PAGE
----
San Fernando, CA
The body of an unidentified woman was discovered off of Mulholland St. (now called Foothill Blvd.) in San Fernando today.
Her hands were bound across her chest with twine. Her knees were bent, and her feet tied to her back with a length of cord. Her body had been wrapped in canvas. She had been struck in the forehead with a blunt instrument; however, a preliminary autopsy revealed that the blow was not hard enough to have killed her. Most likely, she was knocked unconscious by her assailant, tied up, then left to die of exposure.
The dead woman was approximately 45 years of age, and was found wearing a black crepe dress, "cheap cotton underwear," and hose. Her shoes had been removed. She had false upper teeth and a scar. She had been drinking the night she was beaten and left to die. She had been dead for approximately 24 hours before she was found, and lay in the San Fernando morgue for four days until she was identified as Amelia Appleby of 229 N. Hobart Blvd.
The fourth wife of a wealthy Chicago inventor, Appleby had inherited a $1 million estate upon his death, taken the money, and moved to California. She was not well-liked by her late husband’s family, nor by her Los Angeles neighbors, who described her as "eccentric" and "a troublemaker." However, she did have one friend who cared enough to tell police what she knew. Prior to her death, Appleby was known to keep company with a "doctor" named Charles McMillan, 57. Appleby had confided to her friend that she feared McMillan would kill her if she refused to marry him.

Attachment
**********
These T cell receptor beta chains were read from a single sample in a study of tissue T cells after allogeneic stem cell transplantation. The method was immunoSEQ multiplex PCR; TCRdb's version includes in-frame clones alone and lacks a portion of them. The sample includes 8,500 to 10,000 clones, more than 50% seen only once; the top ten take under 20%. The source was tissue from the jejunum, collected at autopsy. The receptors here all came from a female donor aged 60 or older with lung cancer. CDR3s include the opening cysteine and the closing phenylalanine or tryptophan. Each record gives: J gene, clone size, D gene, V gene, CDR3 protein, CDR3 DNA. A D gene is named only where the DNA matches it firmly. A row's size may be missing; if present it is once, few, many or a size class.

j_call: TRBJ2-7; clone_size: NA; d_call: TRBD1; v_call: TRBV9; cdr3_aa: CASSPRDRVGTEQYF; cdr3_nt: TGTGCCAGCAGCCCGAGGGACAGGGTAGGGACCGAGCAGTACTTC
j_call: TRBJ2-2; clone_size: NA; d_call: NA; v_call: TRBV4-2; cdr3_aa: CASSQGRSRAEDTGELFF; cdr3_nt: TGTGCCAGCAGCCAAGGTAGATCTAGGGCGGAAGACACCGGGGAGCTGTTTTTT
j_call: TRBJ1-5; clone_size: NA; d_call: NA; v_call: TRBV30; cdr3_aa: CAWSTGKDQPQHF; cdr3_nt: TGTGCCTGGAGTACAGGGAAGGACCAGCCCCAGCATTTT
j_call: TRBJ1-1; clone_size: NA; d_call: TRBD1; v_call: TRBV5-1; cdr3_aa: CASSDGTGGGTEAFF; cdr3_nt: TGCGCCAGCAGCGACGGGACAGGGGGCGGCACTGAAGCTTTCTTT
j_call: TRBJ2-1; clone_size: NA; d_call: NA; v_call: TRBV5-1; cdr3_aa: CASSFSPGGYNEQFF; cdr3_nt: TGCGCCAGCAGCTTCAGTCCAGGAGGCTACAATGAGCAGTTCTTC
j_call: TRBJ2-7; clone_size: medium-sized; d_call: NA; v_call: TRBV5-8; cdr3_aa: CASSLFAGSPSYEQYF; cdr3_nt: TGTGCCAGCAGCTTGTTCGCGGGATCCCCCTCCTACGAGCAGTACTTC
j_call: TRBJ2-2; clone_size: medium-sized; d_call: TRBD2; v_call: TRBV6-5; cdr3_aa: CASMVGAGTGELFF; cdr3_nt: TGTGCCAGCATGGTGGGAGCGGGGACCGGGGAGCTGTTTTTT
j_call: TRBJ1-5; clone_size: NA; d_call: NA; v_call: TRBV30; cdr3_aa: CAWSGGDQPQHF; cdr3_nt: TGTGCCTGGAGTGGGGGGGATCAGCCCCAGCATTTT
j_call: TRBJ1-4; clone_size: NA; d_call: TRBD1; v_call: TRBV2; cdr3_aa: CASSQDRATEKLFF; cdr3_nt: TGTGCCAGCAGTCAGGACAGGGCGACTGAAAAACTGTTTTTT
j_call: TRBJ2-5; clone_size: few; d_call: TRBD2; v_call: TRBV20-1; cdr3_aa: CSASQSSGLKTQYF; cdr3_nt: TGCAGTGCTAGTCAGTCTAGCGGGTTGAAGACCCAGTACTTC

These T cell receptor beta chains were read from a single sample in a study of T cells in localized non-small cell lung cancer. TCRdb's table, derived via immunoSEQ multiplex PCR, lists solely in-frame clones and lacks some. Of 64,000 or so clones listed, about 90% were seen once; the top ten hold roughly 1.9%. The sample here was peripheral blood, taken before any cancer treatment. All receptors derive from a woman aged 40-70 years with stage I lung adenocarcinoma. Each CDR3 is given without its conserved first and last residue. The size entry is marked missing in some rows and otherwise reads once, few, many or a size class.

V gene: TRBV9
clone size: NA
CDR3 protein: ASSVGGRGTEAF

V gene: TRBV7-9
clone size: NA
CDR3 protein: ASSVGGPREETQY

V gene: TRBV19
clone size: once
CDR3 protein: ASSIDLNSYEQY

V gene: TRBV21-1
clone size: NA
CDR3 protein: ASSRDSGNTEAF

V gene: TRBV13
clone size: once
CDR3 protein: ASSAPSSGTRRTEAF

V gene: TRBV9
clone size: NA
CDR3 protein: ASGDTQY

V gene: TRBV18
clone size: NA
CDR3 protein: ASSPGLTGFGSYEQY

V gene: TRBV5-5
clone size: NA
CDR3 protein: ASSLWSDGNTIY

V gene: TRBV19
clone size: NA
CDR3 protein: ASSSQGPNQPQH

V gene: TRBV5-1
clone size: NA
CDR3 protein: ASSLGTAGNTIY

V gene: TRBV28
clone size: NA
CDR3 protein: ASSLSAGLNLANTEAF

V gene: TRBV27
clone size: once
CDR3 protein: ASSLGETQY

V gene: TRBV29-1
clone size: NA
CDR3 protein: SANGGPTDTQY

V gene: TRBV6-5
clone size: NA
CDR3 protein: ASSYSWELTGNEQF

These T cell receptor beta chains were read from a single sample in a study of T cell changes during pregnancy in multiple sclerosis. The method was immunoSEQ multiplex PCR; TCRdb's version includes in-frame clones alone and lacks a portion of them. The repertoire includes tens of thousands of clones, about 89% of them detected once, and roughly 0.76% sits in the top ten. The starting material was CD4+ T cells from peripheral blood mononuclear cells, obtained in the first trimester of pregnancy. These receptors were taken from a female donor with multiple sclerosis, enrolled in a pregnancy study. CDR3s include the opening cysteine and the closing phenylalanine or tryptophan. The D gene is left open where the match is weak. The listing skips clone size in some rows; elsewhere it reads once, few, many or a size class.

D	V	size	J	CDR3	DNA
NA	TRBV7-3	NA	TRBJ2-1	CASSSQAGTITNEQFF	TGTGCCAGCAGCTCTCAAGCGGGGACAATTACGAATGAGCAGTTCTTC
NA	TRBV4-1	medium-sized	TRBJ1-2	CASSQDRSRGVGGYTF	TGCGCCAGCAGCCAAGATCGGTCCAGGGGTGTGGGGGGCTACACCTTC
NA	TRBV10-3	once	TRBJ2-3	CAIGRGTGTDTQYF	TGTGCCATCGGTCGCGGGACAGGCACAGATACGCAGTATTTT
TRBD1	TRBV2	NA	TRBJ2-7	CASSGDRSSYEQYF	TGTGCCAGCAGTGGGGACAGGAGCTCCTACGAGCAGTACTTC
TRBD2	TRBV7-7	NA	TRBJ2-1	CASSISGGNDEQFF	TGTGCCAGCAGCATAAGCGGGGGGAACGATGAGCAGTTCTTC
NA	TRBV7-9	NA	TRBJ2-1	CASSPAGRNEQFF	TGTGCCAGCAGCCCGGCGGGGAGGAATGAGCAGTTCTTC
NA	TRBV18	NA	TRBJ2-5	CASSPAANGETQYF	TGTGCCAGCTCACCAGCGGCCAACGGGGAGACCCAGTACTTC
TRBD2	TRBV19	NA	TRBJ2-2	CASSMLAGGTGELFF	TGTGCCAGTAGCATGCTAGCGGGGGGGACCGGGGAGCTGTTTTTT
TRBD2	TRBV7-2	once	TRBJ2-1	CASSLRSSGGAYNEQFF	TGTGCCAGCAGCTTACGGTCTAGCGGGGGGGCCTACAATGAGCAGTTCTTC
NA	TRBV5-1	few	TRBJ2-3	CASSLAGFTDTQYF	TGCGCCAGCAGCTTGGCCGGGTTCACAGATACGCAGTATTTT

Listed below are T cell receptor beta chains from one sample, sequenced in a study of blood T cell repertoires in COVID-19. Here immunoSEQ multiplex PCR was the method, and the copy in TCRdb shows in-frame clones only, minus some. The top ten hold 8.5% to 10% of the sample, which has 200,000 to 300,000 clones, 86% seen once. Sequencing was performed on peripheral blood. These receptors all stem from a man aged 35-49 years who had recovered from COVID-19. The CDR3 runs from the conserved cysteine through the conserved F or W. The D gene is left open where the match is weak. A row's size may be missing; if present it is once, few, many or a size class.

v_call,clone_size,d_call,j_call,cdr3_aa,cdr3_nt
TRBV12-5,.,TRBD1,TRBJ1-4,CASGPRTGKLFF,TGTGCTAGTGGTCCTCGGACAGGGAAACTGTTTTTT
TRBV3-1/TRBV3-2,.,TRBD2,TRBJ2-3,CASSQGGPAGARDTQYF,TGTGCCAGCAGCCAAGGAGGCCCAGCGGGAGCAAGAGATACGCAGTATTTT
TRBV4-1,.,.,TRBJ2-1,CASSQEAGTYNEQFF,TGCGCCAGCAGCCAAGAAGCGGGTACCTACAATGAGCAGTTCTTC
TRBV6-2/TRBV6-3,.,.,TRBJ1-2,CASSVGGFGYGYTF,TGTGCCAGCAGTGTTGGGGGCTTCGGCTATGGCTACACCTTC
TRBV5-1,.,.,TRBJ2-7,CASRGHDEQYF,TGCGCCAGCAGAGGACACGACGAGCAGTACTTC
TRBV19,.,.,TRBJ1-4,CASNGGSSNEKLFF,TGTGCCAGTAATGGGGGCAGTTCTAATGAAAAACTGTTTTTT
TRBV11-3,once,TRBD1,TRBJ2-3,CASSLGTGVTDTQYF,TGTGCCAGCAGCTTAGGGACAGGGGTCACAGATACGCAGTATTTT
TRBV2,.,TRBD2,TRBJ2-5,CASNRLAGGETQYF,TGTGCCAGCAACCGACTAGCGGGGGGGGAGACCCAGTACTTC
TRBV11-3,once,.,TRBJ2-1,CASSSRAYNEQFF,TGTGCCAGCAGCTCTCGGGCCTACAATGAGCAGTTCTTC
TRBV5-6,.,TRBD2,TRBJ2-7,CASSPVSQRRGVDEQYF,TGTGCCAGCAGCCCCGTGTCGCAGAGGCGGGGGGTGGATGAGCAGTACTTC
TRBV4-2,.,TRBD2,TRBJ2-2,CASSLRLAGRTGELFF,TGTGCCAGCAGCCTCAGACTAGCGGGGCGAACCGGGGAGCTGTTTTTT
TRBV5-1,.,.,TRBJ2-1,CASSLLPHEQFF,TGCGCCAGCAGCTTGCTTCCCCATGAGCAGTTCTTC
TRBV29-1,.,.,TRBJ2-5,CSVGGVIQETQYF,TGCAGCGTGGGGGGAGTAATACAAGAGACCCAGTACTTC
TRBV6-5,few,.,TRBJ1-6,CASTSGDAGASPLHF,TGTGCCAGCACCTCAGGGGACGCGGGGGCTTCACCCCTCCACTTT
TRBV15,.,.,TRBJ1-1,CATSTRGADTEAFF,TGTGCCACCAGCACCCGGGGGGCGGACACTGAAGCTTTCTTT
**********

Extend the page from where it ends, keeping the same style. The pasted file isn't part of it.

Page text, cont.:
McMillan was rounded up at his 531 S. Western Ave. apartment, where police found him poring over a stack of Appleby’s personal papers. They later found more of her personal items, including her diamond jewelry, in McMillan’s possession. Police investigators later found two versions of Appleby’s will, one which left her estate to McMillan, and another which left it to a long-lost daughter, although her relatives claimed that she’d never had a child. Neither will was signed, and both were strongly suspected to be forgeries.
The evidence against McMillan was circumstantial, but strong. The stolen papers and jewels, a blood-stained jacket, the forged will, and the fact that he was the last person to be seen with Appleby were enough to convince jurors of his guilt. McMillan was convicted of murder and sentenced to life in prison on February 24, 1928.
Holt excused Marion Parker from school on Thursday, December 15 when a slender man came to the desk and asked for "P.M. Parker’s youngest daughter," saying that her father had been in an automobile accident. Holt hesitated, knowing that Marion was a twin. However, the man persisted, saying, "I am an employee at the bank where Mr. Parker is chief clerk, and if there is any doubt in your mind, here is the bank’s telephone number. You may call there."
Convinced, Holt sent an office assistant to get Marian from class. "Marion was nervous and excited when I told her that her father had been injured. The news completely broke up a little Christmas party the children were having in their room, and Marion had some of the refreshments in her hands when she came into the room. But at once she forgot about everything but her father."
Marion was excused from school, and left with the man who would, three days later, end her life.
After the kidnapping, Holt said, "Oh, I can think of many things I could have done now. I never would have let Marion go but for the apparent sincerity and disarming manner of the man."
Private funeral services for 12-year-old Marion Parker were held today at the Little Church of Flowers at Forest Lawn Cemetery, after which her body was cremated. The search for her killer continues, with police and citizens as far away as Denver and Portland on the lookout for the Fox.
The Van Pelt family received a note reading: "You are to be killed tonight at 10pm sharp."
The Westons were warned, "Highway bandits will rob your house tonight."
And then, the cryptic letter received by the Simingtons: "Beware of the goat. He is watching you."